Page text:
Lumads’ appeal to Duterte: ‘Pull out military’

Lumads’ appeal to Duterte: ‘Pull out military’

Some 300 Manobo Lumad from Talaingod and Kapalong towns in Davao del Norte sought refuge in Tagum City due to intensified military operations in the area.

By Mark Joy G. Basallajes

July 23, 2018

DAVAO CITY

“The land is ours. And yet, we cannot go back to our land because we are being treated as enemies of the state. We only want to live in peace.”

This was the appeal made by Datu Tungig Mansumuy during a recent Franciscan Dialogue program held from July 5 to 9 in Barangay San Isidro, Tagum City.

He expressed hope President Rodrigo Duterte will work to resume peace talks and order the pull-out of military troops from Lumad communities.

‘Subversive teachings’

Mansumuy-at said they were appalled when President Duterte, in a press briefing after his State of the Nation Address (SONA) last year, said he will order the military to bomb Lumad schools for “its subversive teachings.”

“We just want our children to continue their studies to learn how to write and read. We want the future of our children different from us. But what the government is doing is to refuse us the education,” he said.

According to Mansumuy-at, the Lumads experienced threats and harassment from soldiers who accused them of being New People’s Army (NPA) supporters.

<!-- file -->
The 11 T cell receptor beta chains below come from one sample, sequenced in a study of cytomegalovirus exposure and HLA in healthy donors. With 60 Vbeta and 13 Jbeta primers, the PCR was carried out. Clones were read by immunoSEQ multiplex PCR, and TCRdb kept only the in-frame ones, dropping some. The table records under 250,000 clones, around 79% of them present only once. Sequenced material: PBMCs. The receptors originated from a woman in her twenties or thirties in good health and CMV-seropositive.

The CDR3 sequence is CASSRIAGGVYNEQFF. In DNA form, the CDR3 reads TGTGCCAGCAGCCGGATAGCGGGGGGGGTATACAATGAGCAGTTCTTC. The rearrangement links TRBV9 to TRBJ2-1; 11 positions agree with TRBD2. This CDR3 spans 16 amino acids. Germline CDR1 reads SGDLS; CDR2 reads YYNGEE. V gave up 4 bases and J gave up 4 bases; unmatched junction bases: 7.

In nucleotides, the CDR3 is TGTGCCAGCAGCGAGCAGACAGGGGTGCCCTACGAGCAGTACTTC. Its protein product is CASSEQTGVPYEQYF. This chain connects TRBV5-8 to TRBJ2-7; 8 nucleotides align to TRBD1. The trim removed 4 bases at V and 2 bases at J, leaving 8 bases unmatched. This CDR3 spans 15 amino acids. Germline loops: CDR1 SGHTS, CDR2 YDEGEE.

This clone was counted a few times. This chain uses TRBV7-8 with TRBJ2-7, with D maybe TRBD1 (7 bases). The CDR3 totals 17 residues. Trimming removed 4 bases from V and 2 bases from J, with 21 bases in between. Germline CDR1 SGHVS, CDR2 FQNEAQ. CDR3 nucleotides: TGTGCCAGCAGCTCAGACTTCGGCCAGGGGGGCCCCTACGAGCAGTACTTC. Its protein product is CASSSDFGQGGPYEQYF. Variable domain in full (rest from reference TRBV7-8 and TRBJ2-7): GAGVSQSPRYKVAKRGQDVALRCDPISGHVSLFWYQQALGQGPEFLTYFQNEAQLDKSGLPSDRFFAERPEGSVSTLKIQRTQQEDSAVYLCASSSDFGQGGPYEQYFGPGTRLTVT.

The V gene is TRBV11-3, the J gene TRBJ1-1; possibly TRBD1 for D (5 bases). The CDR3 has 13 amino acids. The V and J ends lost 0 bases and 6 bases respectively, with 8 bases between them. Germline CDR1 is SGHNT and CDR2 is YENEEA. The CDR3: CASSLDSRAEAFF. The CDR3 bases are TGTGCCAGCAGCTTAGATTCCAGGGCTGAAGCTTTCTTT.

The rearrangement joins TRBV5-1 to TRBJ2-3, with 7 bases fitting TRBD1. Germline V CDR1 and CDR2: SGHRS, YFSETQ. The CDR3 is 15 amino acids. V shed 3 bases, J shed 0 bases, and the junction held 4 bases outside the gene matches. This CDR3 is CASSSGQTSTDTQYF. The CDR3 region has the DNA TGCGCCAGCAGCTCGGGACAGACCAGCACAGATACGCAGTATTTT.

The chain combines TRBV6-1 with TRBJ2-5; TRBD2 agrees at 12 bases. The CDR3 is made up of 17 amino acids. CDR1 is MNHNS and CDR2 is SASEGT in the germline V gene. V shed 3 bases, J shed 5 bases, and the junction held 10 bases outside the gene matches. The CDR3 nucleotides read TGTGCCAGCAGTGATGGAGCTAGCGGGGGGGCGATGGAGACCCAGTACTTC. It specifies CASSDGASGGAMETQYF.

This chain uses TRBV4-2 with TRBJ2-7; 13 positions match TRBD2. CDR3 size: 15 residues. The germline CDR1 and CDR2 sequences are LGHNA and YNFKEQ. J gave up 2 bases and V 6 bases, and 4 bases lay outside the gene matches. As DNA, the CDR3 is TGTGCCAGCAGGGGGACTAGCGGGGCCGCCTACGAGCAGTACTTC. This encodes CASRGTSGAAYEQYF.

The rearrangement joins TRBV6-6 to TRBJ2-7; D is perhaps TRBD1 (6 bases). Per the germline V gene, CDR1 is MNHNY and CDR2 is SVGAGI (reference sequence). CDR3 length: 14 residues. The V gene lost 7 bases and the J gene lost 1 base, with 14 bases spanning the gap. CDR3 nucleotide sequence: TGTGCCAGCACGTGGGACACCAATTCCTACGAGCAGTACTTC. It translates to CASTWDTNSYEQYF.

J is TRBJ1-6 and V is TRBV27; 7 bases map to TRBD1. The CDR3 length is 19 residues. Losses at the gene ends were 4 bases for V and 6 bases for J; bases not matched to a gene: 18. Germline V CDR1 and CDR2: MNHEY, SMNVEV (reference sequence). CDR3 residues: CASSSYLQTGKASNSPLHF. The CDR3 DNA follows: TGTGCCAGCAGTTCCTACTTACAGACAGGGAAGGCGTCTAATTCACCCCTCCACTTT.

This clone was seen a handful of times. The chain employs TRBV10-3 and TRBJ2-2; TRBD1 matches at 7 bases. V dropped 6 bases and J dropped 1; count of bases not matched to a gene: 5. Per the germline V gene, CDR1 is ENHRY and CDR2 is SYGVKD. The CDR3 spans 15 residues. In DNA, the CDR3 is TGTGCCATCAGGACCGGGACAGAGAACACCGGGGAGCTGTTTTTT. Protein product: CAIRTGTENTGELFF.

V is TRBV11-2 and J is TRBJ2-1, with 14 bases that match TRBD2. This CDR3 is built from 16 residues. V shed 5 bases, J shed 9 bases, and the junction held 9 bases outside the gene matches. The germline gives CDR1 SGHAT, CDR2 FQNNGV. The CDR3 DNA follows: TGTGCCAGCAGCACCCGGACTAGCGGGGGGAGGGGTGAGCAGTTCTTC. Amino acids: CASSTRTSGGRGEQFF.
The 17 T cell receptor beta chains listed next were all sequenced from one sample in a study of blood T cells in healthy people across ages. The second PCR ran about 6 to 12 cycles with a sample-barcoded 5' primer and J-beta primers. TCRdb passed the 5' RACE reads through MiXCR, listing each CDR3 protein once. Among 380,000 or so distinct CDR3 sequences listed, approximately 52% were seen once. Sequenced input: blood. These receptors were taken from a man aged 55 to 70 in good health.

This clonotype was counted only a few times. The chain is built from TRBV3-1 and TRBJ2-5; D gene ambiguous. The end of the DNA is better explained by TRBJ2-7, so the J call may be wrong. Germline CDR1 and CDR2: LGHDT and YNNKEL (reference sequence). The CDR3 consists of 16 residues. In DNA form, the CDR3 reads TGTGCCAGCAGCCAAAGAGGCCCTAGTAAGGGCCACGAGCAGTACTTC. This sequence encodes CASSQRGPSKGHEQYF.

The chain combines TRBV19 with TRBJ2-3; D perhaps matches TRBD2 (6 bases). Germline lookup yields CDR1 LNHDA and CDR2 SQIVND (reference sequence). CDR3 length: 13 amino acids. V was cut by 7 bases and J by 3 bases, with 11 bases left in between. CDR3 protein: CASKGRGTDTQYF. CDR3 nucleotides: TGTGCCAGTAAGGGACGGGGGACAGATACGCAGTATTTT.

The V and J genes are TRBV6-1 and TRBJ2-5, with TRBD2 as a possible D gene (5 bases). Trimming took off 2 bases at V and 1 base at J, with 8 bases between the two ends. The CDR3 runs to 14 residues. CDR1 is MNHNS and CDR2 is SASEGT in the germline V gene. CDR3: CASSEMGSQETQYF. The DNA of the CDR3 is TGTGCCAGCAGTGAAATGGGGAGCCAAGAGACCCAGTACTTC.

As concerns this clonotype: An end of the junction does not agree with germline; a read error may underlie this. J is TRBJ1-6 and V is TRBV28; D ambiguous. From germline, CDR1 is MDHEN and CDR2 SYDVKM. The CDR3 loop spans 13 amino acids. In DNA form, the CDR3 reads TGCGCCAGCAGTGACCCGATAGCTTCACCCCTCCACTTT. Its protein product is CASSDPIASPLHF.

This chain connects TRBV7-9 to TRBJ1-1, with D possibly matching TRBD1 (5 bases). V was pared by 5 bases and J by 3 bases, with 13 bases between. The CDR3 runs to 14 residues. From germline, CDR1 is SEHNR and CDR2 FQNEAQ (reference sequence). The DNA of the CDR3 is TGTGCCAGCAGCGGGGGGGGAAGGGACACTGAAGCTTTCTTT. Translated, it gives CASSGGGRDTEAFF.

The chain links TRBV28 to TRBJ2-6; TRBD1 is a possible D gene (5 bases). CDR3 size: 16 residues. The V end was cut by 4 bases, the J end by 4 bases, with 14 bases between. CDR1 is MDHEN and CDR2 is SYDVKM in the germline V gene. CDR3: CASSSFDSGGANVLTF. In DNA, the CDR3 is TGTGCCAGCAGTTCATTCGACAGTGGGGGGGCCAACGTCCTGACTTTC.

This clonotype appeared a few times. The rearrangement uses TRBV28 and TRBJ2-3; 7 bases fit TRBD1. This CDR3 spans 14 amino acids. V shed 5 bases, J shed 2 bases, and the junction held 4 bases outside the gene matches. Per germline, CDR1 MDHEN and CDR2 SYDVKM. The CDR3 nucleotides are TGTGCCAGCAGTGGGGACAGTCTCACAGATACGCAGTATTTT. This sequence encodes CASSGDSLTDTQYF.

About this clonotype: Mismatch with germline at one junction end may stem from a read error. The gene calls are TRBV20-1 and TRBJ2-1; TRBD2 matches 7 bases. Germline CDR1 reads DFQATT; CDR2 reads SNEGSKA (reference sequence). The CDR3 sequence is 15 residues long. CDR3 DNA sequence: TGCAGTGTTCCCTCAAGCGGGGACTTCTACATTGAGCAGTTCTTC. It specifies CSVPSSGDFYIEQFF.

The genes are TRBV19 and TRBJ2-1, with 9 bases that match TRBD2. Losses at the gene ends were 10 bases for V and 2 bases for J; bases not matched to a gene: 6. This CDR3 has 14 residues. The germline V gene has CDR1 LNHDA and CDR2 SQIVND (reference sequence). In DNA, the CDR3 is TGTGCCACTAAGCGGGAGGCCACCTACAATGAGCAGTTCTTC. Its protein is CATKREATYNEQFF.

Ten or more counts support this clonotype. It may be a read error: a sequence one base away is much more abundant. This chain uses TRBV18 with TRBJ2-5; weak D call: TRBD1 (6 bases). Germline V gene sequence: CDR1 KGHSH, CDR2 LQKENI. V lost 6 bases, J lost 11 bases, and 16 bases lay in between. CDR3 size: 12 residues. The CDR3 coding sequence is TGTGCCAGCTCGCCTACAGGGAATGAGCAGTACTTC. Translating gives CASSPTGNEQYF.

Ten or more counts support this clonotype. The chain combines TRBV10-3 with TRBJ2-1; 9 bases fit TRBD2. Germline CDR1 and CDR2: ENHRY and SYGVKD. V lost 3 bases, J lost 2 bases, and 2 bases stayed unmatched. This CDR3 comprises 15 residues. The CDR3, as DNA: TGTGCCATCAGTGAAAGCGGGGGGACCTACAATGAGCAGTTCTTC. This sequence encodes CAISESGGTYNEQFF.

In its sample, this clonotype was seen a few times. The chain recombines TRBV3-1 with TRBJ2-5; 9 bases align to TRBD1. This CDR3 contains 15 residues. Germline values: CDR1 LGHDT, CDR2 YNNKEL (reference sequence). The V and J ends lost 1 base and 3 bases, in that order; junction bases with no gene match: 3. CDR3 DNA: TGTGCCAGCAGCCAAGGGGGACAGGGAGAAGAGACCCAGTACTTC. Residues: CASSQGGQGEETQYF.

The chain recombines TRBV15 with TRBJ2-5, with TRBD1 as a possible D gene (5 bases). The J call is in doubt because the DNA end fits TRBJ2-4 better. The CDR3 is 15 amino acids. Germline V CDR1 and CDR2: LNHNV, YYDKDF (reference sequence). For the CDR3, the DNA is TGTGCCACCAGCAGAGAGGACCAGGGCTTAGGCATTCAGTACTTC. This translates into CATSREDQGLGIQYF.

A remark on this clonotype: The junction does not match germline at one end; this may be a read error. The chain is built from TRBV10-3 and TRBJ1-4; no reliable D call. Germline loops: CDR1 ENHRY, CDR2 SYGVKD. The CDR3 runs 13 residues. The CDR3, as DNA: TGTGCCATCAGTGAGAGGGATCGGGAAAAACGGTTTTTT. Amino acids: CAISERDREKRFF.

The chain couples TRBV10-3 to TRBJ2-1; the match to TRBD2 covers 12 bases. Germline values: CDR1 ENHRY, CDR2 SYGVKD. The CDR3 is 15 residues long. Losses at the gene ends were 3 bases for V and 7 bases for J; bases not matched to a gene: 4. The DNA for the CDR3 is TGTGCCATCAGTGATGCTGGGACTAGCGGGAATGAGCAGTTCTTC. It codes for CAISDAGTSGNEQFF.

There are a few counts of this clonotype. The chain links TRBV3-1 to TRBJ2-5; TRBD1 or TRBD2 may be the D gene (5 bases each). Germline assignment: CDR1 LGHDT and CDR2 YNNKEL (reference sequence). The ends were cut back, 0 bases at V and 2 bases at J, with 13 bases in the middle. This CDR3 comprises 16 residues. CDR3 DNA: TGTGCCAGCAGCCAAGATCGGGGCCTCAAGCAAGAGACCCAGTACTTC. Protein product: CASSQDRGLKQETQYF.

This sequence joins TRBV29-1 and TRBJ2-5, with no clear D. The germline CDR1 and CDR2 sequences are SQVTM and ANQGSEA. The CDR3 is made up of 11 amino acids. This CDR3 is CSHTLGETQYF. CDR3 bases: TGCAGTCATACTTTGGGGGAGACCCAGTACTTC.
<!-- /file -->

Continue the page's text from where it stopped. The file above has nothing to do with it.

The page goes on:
He also lamented, “We are being tagged as NPA members and our schools are tagged as NPA schools.”

Intensified military operations

Some 300 Manobo Lumad from Talaingod and Kapalong towns in Davao del Norte sought refuge in Tagum City due to intensified military operations in the area.

“We are not terrorists, we are indigenous people,” said Mansumuy-at, who has been at an evacuation site for almost a year.

The Lumad leader added that peace talks between the government and the National Democratic Front of the Philippines should continue.

He said the negotiation table is still the best venue to talk about ending armed conflict in the country and how to address its roots.

Mansumuy-at said they longed to go home but feared soldiers would go after them.

“The military troops are still in the area and they continue to threaten to kill us,”  he explained.

Manobo resistance

He added, “(W)e decided to go down and leave our land for safety. We also want our plight to be heard by the government and the public.”

Mansumuy-at said the Manobos in Talaingod have long been fighting to defend their ancestral land.

In 1994, the entry of the logging company Alcantara and Sons Inc., in Talaingod sparked resistance from the Manobo communities.

He said many of their fellow Manobos were killed for defending their land.

“Alsons was interested [in] the resource-rich Pantaron range,” said Mansumuy-at.

Meanwhile, the Franciscan brothers also conducted a medical mission at the evacuation site.

“It is heart breaking to see the suffering of our Lumad brothers and sisters because of the militarization in their ancestral domain. Furthermore, the various incidents of red tagging contradict their identities as peace-loving people. They are just but victims of the immense power and capacity of those people who wants to dominate their ancestral domain,” said Br. Mark Anthony Zarate, OFM one of the participants of the Franciscan Dialogue program.